In addition, to create a flat, oblong map the curved surface of the globe away from the equator is, in effect, stretched out in an east–west direction, and the meridians of longitude on a Mercator's map run straight up and down and parallel rather than converging toward the poles as they do on a globe. Consequently, the farther from the equator a land area of a particular real size is, the greater are its apparent east–west dimension and its areal extent. This is increasingly so as one goes poleward. In addition, the farther poleward, the farther apart the parallels of latitude are shown, yielding a north–south exaggeration as well. Thus on a Mercator map the island of Greenland, for instance, is shown as larger than South America, when, in fact, it is but one-twelfth that continent's size. The farthest-poleward areas are omitted altogether on such a map, and what is shown in the higher latitudes is so stretched that it gives an extremely poor representation of distance and area.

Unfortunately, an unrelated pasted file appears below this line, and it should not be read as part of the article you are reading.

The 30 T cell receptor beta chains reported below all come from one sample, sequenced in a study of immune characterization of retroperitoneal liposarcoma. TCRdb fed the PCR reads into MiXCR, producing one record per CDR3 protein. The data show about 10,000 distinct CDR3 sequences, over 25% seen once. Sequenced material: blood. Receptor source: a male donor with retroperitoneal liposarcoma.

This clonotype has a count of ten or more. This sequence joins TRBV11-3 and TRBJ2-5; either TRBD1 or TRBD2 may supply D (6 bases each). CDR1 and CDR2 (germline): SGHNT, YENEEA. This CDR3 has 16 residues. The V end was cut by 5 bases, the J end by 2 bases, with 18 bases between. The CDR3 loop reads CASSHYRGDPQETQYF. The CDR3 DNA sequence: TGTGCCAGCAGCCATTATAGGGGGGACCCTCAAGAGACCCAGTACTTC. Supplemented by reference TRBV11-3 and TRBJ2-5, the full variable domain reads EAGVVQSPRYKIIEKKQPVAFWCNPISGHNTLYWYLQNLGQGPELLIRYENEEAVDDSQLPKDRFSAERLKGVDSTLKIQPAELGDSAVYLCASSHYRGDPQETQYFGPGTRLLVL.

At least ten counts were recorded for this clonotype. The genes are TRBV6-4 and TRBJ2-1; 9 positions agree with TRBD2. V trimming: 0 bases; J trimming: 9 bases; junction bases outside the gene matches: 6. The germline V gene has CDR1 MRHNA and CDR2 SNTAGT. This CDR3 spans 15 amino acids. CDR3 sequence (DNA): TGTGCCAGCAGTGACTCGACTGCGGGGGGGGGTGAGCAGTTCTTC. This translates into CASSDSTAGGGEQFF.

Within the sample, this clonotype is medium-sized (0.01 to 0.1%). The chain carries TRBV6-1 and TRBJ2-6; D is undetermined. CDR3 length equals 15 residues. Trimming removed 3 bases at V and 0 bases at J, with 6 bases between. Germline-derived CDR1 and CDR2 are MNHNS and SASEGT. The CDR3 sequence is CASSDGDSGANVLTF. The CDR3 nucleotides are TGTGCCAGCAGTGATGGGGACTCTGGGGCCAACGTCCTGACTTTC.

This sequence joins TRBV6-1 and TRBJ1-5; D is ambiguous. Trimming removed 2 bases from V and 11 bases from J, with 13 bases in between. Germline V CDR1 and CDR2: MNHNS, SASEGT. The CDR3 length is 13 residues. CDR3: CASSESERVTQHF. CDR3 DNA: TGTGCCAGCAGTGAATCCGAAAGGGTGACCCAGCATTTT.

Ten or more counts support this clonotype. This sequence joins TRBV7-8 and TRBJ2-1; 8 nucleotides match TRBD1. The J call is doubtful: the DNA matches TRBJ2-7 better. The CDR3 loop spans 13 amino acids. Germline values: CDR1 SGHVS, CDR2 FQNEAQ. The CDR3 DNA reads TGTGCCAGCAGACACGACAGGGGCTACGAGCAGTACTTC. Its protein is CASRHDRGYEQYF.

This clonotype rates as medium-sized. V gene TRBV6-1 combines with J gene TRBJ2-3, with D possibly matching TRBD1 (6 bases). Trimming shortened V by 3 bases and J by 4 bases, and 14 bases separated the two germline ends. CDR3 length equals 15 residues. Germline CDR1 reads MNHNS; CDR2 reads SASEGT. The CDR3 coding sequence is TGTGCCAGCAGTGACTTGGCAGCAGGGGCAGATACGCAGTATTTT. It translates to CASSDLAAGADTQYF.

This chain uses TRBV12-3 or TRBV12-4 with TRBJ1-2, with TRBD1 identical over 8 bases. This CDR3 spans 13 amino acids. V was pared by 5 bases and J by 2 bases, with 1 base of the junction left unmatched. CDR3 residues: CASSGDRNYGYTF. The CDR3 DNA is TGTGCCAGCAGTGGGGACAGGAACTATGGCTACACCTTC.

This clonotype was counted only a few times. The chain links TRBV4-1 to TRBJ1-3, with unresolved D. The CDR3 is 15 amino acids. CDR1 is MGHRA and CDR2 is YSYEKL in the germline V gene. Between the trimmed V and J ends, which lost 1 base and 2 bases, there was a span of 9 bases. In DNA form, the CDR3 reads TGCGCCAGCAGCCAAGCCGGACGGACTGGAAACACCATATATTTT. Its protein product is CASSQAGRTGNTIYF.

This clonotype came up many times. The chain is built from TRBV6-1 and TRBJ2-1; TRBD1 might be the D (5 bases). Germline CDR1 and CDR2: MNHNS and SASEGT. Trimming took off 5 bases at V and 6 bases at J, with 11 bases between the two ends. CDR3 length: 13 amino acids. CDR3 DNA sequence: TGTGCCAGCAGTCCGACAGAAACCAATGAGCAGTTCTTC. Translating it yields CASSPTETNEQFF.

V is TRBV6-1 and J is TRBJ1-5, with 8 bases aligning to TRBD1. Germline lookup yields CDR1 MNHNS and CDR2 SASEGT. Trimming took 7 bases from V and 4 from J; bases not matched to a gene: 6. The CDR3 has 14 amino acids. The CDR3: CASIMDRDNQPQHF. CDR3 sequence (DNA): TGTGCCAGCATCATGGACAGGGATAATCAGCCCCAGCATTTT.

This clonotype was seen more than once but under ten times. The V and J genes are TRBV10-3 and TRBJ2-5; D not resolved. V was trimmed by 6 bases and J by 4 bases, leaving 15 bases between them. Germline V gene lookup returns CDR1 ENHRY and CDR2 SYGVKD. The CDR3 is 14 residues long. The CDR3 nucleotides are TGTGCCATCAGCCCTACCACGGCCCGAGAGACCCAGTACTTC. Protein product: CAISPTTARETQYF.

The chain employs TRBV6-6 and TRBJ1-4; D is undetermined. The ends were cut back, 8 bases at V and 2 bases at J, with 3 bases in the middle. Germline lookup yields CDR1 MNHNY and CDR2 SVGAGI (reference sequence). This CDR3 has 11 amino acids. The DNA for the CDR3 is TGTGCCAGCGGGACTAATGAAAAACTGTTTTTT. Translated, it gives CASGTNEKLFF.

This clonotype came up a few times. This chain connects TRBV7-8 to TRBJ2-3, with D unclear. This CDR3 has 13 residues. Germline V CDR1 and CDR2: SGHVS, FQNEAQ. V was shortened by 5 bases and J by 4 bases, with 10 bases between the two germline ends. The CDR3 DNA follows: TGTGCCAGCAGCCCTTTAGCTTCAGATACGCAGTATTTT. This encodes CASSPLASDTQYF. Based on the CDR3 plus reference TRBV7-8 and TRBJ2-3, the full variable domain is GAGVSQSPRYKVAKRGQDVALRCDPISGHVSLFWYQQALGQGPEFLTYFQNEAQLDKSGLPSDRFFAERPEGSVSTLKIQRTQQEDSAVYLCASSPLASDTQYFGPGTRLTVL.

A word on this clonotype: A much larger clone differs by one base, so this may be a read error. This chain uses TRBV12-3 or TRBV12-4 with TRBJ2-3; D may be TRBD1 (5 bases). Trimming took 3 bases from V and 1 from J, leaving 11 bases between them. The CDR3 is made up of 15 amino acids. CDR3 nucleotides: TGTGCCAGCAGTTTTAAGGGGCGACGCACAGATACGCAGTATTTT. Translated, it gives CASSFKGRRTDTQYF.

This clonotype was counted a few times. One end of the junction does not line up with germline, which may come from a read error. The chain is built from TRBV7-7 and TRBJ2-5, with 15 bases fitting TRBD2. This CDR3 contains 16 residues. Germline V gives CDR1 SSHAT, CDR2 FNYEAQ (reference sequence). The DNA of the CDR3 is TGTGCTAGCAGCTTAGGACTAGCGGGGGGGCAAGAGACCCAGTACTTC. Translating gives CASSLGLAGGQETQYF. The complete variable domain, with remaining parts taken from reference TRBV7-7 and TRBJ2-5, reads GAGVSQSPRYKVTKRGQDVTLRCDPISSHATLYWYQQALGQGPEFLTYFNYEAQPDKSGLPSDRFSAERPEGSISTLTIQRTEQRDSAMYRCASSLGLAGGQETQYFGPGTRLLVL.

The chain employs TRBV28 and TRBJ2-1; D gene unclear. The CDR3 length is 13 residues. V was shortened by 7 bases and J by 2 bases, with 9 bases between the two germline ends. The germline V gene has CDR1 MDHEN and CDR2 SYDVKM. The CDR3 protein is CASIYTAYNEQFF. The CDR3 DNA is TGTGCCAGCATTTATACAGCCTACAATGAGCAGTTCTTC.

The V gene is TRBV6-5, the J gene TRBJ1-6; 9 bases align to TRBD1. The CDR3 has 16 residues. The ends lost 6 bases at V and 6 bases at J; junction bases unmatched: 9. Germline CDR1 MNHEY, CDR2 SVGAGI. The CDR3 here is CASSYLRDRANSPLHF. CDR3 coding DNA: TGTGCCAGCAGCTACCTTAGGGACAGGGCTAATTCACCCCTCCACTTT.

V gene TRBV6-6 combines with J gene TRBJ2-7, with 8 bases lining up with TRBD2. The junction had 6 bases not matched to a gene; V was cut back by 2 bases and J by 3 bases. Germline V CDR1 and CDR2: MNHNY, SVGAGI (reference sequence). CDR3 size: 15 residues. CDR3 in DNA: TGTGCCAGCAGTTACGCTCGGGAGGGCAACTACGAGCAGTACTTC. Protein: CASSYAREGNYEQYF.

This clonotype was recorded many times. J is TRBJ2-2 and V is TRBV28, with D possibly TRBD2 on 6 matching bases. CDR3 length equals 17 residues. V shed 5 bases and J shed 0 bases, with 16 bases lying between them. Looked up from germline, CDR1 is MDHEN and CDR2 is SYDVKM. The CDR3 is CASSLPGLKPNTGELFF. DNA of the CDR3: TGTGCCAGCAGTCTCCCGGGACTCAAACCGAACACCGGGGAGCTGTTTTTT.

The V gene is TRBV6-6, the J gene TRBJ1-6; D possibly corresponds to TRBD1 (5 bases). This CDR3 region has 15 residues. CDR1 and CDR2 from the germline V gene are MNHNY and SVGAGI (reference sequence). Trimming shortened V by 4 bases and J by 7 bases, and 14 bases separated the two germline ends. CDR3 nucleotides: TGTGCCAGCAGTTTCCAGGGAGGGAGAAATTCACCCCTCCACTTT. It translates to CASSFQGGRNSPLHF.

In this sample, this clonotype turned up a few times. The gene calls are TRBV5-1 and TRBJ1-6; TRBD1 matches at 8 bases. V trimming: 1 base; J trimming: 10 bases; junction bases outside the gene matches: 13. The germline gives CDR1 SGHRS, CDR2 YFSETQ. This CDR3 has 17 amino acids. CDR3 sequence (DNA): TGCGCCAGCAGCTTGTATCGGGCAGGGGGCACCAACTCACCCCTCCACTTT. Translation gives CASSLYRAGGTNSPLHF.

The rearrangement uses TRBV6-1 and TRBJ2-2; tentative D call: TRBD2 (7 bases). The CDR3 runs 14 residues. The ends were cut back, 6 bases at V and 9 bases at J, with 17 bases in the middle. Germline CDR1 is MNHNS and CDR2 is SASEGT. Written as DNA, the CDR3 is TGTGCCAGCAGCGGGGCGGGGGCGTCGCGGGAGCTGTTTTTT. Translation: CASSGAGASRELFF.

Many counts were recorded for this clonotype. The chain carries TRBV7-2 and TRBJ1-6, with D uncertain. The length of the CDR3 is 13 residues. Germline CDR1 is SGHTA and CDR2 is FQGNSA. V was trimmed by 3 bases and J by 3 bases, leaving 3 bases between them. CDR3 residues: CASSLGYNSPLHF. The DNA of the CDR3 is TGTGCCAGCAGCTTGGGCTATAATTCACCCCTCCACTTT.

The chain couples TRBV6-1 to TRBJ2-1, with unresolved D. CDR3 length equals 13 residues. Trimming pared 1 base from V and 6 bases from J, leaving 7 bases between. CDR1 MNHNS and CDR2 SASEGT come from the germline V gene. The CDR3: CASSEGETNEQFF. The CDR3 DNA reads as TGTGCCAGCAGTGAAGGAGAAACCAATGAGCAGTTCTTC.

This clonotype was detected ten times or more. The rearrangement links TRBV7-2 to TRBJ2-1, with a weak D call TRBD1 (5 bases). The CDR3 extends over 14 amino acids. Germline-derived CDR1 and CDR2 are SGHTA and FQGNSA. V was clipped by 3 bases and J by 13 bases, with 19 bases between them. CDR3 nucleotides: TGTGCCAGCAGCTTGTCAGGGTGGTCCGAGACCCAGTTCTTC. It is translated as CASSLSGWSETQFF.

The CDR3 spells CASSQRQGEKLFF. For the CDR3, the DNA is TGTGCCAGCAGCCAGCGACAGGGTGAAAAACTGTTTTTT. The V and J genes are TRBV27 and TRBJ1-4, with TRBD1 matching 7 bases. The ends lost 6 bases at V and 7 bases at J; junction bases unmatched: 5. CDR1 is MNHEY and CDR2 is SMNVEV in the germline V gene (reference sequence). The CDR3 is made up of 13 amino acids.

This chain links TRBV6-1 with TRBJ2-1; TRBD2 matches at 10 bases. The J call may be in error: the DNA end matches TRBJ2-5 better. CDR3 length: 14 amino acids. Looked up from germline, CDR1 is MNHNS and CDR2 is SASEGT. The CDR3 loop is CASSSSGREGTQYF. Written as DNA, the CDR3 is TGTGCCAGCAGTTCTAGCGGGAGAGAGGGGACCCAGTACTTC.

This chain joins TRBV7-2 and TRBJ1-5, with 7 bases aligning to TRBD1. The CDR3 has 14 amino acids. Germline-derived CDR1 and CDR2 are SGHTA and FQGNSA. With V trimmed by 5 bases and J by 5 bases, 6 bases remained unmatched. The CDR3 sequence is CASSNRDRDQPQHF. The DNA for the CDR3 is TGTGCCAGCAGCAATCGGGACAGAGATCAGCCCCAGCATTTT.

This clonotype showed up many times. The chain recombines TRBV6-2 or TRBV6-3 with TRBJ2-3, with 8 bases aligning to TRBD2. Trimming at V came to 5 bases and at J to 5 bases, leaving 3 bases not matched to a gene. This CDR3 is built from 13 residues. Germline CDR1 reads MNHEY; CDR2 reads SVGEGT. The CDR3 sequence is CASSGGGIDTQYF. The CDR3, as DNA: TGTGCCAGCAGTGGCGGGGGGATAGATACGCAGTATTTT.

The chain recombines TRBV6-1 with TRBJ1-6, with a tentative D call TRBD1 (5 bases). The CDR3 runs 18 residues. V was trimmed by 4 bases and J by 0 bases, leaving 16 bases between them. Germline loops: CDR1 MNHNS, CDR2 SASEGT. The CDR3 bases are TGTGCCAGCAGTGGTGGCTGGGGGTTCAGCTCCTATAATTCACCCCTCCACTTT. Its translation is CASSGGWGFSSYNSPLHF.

As the poleward land areas look exaggeratedly wide, so do the water areas. For instance, the water gaps between Norway, Iceland, Greenland, Baffin Island, and Labrador are depicted as being much broader than they really are in comparison to equal true distances at low latitudes.